PRECIPITANTS OF HEART FAILURE.
Patients with compensated heart failure have a high rate of readmission into the hospital with acute exacerbations. A number of studies have shown that a precipitant can be identified in two-thirds of cases of emergency admission for heart failure. Decompensation may occur as a result of failure or exhaustion of the compensatory mechanisms but without any change in the load on the heart in patients with persistent, severe pressure or volume overload. In particular, consider whether the patient has underlying coronary artery disease or valvular heart disease.
1. Severe infections in the body especially respiratory tract infections: Systemic infection or the development of unrelated illness can also lead to heart failure. Systemic infection precipitates heart failure by increasing total metabolism as a consequence of fever, discomfort, and cough, increasing the hemodynamic burden on the heart. Septic shock, in particular, can precipitate heart failure by the release of endotoxin-induced factors that can depress myocardial contractility.
2. Heart infections: Cardiac infections and inflammation can also endanger the heart. Inflammation of the heart muscle or infection of the inner lining may directly impair myocardial function and exacerbate existing heart disease. The anemia, fever, and fast heartbeat that frequently accompany these processes are also deleterious. In the case of infective endocarditis, the additional valvular damage that ensues may precipitate cardiac decompensation.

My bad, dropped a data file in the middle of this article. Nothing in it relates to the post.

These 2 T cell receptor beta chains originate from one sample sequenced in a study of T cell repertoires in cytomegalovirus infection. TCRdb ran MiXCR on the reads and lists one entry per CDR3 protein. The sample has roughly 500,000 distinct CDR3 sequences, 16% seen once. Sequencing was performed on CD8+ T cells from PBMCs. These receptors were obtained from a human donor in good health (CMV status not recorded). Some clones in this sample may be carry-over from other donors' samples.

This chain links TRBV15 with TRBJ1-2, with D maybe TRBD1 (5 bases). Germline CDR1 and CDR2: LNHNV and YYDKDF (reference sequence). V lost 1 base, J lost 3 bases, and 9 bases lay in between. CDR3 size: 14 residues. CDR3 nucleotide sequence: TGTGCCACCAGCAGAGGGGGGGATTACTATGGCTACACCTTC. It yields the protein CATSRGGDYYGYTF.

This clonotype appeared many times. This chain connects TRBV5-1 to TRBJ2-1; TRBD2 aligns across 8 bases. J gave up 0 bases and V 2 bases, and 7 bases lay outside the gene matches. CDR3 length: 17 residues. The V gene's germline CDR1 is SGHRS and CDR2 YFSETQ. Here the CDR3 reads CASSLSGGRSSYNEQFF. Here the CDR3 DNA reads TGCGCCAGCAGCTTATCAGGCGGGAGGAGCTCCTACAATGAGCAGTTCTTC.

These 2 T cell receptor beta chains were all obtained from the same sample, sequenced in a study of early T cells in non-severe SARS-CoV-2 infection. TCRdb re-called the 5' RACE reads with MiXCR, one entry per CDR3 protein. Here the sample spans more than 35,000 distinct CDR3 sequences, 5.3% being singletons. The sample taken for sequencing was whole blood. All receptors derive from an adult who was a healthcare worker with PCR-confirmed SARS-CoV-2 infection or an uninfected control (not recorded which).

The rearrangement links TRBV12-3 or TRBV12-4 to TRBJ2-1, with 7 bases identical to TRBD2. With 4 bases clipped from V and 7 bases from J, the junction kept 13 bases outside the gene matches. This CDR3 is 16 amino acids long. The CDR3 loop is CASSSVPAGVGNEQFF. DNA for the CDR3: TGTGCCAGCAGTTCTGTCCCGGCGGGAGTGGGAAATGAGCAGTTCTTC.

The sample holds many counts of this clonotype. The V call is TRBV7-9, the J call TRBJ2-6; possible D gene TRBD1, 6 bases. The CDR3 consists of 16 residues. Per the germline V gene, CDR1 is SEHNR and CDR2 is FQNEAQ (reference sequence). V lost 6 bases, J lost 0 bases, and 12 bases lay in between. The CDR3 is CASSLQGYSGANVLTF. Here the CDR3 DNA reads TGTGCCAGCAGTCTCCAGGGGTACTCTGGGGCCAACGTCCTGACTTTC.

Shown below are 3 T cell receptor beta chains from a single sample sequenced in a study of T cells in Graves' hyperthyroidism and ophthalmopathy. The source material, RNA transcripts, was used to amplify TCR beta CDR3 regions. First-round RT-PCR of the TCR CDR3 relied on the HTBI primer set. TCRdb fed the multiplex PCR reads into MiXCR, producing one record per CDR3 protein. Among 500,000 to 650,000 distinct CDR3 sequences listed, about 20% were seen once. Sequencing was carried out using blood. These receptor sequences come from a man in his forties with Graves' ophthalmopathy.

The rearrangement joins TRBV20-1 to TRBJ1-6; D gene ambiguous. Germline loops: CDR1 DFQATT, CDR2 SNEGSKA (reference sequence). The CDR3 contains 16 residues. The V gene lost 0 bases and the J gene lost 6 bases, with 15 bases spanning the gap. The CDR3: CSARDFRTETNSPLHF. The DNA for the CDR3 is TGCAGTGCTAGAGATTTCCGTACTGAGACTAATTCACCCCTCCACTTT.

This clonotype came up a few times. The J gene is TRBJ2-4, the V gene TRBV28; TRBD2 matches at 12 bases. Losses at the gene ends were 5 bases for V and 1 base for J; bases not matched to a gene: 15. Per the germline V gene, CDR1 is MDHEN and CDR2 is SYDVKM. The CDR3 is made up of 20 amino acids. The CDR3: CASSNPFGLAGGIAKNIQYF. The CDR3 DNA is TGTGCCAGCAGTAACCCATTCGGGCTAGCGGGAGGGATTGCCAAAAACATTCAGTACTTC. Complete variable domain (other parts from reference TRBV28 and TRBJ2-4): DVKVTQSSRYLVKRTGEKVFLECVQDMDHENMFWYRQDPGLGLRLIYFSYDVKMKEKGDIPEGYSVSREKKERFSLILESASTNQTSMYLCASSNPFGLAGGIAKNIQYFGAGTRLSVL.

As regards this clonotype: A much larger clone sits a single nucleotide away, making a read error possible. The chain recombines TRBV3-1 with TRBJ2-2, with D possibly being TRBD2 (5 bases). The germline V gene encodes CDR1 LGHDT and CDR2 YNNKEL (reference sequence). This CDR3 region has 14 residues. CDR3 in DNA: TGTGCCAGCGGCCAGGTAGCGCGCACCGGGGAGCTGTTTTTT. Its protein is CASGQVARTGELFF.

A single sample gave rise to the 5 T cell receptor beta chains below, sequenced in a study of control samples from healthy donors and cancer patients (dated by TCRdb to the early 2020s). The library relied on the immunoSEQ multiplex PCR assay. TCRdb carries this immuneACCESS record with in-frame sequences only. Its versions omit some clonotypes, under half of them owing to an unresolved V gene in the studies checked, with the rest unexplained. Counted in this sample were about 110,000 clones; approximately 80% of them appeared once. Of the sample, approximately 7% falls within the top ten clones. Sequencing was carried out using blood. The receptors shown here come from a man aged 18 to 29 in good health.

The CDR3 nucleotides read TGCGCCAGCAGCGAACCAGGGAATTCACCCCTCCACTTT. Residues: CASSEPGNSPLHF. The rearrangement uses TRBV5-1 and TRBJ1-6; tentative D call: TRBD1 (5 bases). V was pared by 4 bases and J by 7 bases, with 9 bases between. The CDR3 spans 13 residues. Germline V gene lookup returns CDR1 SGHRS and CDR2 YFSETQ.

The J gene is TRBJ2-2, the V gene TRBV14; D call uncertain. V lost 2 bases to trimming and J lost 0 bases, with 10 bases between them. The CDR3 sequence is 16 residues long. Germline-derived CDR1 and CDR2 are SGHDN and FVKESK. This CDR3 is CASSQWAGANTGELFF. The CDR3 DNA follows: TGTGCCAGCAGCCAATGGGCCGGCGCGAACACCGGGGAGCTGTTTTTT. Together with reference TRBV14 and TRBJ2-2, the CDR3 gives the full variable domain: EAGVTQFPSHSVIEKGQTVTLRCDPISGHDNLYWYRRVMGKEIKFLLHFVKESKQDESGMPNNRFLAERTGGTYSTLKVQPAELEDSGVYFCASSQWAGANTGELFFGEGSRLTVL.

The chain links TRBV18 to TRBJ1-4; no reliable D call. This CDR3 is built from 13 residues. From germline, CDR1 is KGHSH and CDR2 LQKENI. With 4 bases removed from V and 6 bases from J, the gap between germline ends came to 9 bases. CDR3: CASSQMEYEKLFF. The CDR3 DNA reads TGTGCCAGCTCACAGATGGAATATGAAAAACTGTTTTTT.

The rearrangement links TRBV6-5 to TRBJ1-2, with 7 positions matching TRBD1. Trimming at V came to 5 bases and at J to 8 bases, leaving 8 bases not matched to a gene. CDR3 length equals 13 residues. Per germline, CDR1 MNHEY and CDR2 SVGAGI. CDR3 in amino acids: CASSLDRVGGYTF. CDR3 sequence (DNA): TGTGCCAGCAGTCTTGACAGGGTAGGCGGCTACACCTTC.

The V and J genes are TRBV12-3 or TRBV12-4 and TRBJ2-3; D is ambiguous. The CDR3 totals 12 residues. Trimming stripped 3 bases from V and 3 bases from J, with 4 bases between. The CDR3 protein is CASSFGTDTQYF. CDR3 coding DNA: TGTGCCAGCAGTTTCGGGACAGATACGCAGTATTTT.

3. Inappropriate discontinuation of therapy: The most common cause of decompensation in a previously compensated patient with heart failure is inappropriate reduction in the intensity of treatment, such as dietary sodium restriction, physical activity reduction, or drug regimen reduction.
4. Uncontrolled Hypertension: Uncontrolled hypertension is the second most common cause of decompensation,
Progressive closure of already narrow aortic or mitral valves: A previously stable, compensated patient may develop heart failure that is clinically apparent for the first time when the intrinsic process (narrowing) has advanced to a critical point.
5. Abnormal heart rhythm: cardiac arrhythmias (most commonly, atrial fibrillation). Arrhythmias, particularly ventricular arrhythmias, can be life threatening.
6. Heart attack (Myocardial infarction): arising from severe inadequate blood flow to the heart caused by:
-Profoundly low blood level: Because of increased myocardial oxygen consumption and demand beyond a critical level.
-Pulmonary embolism: Patients with heart failure, particularly when confined to bed, are at high risk of developing pulmonary emboli, which can increase the hemodynamic burden on the right ventricle by further elevating right ventricular (RV) systolic pressure.
Intense, prolonged physical exertion or severe fatigue, such as may result from prolonged travel or emotional crisis, is a relatively common precipitant of cardiac decompensation.
The same is true of exposure to severe climate change (ie, the individual comes in contact with a hot, humid environment or a bitterly cold one).
Excessive intake of water and/or sodium and the administration of cardiac depressants, cancer drugs or drugs that cause salt retention (such as NSAID pain relievers) are other factors that can precipitate heart failure.